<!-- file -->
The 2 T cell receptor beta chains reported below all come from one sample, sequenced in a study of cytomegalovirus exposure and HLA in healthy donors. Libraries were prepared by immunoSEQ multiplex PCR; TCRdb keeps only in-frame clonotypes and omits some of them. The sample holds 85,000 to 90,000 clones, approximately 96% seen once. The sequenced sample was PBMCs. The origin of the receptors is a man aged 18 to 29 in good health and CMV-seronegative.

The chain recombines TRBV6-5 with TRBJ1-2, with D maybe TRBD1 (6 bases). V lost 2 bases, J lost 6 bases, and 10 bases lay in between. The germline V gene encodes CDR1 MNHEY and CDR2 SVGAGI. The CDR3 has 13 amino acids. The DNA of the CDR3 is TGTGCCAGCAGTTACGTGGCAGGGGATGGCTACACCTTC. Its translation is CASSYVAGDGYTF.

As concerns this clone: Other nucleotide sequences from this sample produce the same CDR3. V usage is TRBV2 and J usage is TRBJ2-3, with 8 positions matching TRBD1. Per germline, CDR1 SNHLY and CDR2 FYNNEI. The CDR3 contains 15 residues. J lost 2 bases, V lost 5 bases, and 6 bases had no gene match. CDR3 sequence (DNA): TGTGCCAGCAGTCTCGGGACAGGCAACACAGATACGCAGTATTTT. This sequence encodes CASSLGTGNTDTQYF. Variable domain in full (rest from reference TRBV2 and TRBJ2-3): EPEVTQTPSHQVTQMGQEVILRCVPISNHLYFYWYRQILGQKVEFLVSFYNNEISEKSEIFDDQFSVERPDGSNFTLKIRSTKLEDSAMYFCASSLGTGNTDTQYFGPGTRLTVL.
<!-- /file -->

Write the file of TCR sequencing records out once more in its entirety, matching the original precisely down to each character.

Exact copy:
The 2 T cell receptor beta chains reported below all come from one sample, sequenced in a study of cytomegalovirus exposure and HLA in healthy donors. Libraries were prepared by immunoSEQ multiplex PCR; TCRdb keeps only in-frame clonotypes and omits some of them. The sample holds 85,000 to 90,000 clones, approximately 96% seen once. The sequenced sample was PBMCs. The origin of the receptors is a man aged 18 to 29 in good health and CMV-seronegative.

The chain recombines TRBV6-5 with TRBJ1-2, with D maybe TRBD1 (6 bases). V lost 2 bases, J lost 6 bases, and 10 bases lay in between. The germline V gene encodes CDR1 MNHEY and CDR2 SVGAGI. The CDR3 has 13 amino acids. The DNA of the CDR3 is TGTGCCAGCAGTTACGTGGCAGGGGATGGCTACACCTTC. Its translation is CASSYVAGDGYTF.

As concerns this clone: Other nucleotide sequences from this sample produce the same CDR3. V usage is TRBV2 and J usage is TRBJ2-3, with 8 positions matching TRBD1. Per germline, CDR1 SNHLY and CDR2 FYNNEI. The CDR3 contains 15 residues. J lost 2 bases, V lost 5 bases, and 6 bases had no gene match. CDR3 sequence (DNA): TGTGCCAGCAGTCTCGGGACAGGCAACACAGATACGCAGTATTTT. This sequence encodes CASSLGTGNTDTQYF. Variable domain in full (rest from reference TRBV2 and TRBJ2-3): EPEVTQTPSHQVTQMGQEVILRCVPISNHLYFYWYRQILGQKVEFLVSFYNNEISEKSEIFDDQFSVERPDGSNFTLKIRSTKLEDSAMYFCASSLGTGNTDTQYFGPGTRLTVL.